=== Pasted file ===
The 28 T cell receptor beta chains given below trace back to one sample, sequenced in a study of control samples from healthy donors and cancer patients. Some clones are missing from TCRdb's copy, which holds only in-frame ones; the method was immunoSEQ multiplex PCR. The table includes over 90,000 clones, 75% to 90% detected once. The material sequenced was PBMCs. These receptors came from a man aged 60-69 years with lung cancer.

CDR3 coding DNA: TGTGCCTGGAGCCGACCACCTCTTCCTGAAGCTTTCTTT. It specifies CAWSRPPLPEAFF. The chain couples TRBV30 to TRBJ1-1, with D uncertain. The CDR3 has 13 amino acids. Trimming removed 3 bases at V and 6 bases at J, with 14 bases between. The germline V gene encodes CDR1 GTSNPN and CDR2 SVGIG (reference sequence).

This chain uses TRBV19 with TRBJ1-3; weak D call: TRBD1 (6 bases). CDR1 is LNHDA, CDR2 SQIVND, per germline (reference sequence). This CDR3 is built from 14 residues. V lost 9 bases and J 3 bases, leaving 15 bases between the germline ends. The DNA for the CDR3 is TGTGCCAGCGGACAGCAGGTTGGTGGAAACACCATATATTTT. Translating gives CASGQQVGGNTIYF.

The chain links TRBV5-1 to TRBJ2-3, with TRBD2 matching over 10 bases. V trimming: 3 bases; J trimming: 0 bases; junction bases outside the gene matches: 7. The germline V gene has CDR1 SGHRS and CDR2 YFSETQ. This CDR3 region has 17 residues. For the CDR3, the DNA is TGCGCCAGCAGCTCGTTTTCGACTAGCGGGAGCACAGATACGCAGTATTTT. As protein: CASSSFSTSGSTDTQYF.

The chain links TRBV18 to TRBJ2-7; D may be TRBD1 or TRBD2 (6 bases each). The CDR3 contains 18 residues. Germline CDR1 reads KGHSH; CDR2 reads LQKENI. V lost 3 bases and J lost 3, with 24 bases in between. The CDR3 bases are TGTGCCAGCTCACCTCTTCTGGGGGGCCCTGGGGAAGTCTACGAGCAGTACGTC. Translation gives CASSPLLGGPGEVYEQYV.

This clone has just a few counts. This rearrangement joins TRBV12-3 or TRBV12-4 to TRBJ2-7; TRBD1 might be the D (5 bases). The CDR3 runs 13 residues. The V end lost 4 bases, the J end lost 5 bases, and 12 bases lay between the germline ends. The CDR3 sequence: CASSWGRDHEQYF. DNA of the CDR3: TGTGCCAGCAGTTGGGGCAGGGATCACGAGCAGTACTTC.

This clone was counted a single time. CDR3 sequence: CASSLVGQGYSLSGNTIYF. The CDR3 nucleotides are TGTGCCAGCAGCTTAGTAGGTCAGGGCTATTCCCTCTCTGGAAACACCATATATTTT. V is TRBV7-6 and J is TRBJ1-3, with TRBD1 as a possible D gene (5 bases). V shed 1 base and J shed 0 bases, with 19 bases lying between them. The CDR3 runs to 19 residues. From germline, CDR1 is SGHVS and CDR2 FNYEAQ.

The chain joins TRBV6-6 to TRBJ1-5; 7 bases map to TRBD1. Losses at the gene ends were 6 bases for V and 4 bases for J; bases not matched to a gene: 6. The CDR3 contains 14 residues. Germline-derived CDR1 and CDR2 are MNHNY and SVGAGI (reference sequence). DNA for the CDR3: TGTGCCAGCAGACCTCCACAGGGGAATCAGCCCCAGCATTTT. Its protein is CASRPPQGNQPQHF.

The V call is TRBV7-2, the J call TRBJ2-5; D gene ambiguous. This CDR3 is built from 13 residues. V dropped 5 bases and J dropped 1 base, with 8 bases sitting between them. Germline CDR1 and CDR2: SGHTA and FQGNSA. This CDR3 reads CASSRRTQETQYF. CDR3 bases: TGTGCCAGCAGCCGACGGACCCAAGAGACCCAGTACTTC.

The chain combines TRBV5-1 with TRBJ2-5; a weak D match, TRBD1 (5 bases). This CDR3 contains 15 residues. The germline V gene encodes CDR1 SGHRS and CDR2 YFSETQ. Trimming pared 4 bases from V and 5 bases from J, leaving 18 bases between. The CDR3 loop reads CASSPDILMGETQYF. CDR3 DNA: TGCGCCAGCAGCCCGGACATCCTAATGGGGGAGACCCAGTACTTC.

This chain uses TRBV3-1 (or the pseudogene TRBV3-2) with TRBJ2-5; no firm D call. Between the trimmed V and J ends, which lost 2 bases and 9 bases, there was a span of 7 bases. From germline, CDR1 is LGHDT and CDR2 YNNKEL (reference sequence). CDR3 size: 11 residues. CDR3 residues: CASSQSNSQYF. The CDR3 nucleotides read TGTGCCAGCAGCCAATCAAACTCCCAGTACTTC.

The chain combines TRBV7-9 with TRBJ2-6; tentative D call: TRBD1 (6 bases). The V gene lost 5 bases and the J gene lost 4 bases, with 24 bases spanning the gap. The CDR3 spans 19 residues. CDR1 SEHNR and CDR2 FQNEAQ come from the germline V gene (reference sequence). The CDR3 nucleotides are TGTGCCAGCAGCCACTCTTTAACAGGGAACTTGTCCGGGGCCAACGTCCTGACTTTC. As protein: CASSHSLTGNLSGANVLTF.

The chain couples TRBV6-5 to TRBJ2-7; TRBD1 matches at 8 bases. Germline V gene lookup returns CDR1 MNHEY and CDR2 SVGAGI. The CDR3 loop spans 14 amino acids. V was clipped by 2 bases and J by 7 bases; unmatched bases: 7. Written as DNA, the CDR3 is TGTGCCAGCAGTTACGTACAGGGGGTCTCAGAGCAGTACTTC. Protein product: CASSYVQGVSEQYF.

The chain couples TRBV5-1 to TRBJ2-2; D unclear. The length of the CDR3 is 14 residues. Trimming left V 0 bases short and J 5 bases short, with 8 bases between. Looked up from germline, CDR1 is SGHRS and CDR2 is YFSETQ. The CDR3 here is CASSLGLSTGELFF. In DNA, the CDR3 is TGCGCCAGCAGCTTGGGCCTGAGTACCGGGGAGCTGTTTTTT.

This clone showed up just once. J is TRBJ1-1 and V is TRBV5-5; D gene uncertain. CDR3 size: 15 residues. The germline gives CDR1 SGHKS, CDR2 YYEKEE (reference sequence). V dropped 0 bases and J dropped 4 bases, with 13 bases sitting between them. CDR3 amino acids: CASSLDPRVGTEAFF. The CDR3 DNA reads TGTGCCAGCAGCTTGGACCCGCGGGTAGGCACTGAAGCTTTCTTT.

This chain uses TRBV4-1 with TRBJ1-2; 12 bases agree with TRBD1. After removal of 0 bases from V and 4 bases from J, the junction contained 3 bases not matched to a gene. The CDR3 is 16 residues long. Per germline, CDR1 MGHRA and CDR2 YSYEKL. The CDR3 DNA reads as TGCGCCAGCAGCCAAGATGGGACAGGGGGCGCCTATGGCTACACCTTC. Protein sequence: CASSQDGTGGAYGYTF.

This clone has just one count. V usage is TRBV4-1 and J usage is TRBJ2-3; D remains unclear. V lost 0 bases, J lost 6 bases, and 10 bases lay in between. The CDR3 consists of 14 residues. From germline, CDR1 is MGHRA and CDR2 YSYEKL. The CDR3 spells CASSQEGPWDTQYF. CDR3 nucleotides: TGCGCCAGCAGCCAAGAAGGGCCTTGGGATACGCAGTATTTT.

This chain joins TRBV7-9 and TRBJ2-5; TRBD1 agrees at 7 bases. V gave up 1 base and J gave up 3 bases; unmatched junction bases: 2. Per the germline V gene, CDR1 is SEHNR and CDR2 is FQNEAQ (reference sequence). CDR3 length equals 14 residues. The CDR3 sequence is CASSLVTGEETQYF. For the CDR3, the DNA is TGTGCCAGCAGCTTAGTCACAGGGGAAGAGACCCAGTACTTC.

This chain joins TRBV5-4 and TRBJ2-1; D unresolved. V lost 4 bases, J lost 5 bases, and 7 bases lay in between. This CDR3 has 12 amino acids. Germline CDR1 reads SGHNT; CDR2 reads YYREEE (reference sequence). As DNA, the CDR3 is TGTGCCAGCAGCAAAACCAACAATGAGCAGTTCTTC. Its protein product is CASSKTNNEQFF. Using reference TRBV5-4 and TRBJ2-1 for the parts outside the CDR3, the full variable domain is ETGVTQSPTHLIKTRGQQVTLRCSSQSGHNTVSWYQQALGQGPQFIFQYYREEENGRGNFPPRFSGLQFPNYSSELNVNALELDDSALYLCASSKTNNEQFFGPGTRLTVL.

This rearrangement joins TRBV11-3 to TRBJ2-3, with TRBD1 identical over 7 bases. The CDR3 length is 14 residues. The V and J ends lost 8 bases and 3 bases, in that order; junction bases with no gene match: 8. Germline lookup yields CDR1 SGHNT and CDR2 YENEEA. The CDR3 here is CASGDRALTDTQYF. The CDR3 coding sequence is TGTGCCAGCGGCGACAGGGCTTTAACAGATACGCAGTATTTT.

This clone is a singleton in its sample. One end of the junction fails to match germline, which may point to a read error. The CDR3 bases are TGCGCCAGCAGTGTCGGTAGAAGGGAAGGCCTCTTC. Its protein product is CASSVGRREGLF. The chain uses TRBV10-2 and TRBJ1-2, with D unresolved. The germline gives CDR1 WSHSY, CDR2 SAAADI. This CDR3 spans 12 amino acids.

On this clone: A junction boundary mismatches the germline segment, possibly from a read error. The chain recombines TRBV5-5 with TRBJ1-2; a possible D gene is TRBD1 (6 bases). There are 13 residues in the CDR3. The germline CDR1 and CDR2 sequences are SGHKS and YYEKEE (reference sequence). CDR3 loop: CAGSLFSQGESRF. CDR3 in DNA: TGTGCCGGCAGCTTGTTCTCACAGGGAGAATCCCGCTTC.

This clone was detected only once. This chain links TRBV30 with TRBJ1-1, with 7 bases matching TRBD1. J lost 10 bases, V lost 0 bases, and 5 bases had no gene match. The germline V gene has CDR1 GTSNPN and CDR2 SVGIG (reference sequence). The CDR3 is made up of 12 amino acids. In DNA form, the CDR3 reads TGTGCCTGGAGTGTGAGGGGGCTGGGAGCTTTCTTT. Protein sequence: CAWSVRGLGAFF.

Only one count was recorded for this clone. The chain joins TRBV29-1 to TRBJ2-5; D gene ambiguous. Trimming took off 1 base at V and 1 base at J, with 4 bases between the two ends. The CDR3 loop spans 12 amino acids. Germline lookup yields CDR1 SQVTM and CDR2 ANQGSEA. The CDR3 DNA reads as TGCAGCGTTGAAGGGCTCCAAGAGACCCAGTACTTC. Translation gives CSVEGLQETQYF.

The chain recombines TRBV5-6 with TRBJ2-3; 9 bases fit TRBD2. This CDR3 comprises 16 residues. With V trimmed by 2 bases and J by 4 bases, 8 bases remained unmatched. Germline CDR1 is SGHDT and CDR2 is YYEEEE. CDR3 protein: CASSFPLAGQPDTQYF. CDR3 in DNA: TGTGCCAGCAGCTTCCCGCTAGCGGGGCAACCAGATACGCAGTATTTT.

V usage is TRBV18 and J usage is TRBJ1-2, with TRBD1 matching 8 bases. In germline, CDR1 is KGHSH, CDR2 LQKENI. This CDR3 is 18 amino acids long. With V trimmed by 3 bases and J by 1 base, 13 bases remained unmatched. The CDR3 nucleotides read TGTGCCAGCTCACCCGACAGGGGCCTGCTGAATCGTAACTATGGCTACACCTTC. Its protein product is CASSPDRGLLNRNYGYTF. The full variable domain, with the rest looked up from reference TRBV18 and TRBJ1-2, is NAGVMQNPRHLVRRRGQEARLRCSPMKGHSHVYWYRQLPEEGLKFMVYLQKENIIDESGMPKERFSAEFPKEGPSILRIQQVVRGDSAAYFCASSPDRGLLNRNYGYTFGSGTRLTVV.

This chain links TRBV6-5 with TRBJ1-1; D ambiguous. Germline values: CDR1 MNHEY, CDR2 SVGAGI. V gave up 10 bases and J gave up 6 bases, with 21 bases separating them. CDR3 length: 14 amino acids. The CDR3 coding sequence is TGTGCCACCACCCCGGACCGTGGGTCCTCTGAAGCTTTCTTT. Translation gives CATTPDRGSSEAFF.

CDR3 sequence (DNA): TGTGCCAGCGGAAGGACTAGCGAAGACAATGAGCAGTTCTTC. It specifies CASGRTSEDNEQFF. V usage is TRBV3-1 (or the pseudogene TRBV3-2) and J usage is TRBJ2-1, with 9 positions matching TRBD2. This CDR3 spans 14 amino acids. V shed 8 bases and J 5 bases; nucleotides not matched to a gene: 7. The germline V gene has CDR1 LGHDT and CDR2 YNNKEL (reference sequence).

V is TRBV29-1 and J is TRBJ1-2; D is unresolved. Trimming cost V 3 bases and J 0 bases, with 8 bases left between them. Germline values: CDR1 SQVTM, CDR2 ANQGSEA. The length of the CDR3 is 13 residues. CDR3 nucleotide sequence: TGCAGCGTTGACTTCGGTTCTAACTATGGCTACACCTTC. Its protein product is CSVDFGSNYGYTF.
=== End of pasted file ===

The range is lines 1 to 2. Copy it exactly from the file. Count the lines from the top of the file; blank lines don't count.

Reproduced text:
The 28 T cell receptor beta chains given below trace back to one sample, sequenced in a study of control samples from healthy donors and cancer patients. Some clones are missing from TCRdb's copy, which holds only in-frame ones; the method was immunoSEQ multiplex PCR. The table includes over 90,000 clones, 75% to 90% detected once. The material sequenced was PBMCs. These receptors came from a man aged 60-69 years with lung cancer.

CDR3 coding DNA: TGTGCCTGGAGCCGACCACCTCTTCCTGAAGCTTTCTTT. It specifies CAWSRPPLPEAFF. The chain couples TRBV30 to TRBJ1-1, with D uncertain. The CDR3 has 13 amino acids. Trimming removed 3 bases at V and 6 bases at J, with 14 bases between. The germline V gene encodes CDR1 GTSNPN and CDR2 SVGIG (reference sequence).